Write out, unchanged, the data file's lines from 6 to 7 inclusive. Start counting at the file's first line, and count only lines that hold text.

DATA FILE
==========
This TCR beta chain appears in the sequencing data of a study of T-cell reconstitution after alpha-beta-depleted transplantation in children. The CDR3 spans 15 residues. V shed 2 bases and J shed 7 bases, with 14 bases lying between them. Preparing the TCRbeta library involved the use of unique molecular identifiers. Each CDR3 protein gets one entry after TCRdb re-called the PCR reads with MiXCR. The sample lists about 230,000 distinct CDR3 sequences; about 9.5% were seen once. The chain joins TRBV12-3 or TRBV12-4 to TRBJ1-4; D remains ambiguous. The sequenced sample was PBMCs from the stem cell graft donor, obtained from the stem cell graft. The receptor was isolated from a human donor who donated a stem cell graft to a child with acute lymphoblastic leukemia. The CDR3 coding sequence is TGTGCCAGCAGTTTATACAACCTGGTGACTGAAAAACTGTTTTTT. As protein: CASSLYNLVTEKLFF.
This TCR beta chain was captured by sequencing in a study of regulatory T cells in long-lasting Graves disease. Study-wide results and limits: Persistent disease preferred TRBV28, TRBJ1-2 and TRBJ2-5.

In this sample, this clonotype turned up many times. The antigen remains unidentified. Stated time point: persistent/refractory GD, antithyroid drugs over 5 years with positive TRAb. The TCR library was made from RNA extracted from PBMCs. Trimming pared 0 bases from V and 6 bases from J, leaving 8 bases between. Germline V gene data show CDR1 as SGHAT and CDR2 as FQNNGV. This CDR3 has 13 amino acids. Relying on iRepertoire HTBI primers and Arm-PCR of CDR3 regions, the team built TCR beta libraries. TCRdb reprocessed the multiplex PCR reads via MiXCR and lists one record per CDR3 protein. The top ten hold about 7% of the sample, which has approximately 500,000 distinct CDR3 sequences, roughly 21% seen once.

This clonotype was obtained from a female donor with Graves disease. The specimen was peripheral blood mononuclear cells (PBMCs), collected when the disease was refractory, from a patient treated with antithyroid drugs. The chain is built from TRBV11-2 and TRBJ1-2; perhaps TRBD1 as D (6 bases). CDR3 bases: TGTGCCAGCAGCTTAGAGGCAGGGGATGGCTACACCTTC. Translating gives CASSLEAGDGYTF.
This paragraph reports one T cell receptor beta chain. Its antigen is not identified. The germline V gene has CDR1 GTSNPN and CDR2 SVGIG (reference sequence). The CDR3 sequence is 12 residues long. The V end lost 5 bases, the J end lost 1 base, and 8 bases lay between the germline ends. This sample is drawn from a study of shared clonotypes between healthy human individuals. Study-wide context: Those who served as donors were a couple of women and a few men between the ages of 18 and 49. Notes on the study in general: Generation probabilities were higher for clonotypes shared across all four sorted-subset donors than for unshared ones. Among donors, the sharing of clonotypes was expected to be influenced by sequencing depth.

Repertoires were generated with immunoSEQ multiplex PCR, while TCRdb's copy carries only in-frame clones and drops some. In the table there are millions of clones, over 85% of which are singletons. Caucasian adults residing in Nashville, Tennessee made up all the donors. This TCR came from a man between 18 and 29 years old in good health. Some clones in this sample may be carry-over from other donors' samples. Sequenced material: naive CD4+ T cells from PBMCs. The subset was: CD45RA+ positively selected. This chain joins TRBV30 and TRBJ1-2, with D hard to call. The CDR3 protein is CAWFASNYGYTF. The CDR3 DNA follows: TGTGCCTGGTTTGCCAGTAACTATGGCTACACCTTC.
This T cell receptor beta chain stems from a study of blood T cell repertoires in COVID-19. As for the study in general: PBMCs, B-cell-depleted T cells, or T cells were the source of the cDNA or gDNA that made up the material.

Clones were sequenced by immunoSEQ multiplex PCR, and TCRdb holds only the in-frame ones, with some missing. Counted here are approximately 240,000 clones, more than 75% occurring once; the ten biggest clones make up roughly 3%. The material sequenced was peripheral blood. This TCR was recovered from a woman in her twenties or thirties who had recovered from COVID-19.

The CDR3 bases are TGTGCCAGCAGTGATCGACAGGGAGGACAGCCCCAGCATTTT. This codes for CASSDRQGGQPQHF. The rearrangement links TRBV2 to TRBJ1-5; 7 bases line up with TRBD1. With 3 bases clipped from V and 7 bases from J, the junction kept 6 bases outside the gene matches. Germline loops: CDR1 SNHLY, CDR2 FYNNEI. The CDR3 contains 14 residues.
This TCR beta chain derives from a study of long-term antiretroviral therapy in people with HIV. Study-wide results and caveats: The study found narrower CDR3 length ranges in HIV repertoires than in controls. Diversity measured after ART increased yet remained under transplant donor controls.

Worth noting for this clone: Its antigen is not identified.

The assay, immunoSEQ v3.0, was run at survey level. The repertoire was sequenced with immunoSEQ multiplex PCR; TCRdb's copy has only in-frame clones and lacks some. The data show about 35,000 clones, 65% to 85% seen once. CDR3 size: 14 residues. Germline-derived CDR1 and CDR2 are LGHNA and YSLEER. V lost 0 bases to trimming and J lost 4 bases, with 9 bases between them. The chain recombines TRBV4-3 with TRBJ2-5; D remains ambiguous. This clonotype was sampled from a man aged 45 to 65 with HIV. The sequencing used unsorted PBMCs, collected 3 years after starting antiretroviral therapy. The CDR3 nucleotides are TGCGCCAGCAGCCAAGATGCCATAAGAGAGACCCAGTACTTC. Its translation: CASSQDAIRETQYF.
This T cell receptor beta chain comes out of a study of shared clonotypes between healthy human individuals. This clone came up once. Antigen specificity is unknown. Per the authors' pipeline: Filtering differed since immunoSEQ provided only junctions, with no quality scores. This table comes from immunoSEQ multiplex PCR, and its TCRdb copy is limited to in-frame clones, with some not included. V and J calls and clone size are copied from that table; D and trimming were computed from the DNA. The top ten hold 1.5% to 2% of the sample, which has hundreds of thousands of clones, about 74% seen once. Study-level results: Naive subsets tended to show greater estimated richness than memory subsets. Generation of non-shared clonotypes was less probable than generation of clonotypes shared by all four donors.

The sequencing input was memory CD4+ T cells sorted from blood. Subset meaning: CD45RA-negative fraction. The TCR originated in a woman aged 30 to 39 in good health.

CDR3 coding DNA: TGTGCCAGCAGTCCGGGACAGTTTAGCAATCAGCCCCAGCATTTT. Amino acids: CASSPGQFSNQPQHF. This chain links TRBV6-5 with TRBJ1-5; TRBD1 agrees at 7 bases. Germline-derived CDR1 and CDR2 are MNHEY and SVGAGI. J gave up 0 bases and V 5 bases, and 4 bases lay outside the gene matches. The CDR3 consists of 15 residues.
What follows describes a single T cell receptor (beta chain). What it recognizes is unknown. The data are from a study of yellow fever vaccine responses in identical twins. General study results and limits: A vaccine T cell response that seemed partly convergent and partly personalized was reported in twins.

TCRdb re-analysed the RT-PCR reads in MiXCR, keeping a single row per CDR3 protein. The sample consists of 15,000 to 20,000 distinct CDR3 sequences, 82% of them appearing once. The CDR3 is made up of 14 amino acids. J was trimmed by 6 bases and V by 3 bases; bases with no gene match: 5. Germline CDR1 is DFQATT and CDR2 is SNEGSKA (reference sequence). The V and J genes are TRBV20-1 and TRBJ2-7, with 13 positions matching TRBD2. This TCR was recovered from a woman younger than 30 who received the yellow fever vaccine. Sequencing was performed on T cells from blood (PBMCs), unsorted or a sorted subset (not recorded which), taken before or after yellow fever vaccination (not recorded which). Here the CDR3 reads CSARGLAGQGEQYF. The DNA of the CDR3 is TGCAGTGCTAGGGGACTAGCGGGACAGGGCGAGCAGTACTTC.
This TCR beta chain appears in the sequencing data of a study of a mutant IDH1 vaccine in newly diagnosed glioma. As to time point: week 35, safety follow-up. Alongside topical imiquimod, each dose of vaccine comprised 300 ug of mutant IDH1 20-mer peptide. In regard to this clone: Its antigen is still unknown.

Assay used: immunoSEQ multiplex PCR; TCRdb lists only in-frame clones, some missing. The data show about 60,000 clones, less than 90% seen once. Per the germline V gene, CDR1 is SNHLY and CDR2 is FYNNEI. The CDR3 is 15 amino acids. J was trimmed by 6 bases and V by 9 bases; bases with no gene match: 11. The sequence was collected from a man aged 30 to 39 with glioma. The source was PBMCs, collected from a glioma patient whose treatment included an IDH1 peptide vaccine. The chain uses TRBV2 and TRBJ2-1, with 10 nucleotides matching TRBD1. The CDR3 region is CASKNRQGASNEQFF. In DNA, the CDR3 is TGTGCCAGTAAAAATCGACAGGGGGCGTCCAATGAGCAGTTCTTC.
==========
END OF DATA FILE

Repertoires were generated with immunoSEQ multiplex PCR, while TCRdb's copy carries only in-frame clones and drops some. In the table there are millions of clones, over 85% of which are singletons. Caucasian adults residing in Nashville, Tennessee made up all the donors. This TCR came from a man between 18 and 29 years old in good health. Some clones in this sample may be carry-over from other donors' samples. Sequenced material: naive CD4+ T cells from PBMCs. The subset was: CD45RA+ positively selected. This chain joins TRBV30 and TRBJ1-2, with D hard to call. The CDR3 protein is CAWFASNYGYTF. The CDR3 DNA follows: TGTGCCTGGTTTGCCAGTAACTATGGCTACACCTTC.
This T cell receptor beta chain stems from a study of blood T cell repertoires in COVID-19. As for the study in general: PBMCs, B-cell-depleted T cells, or T cells were the source of the cDNA or gDNA that made up the material.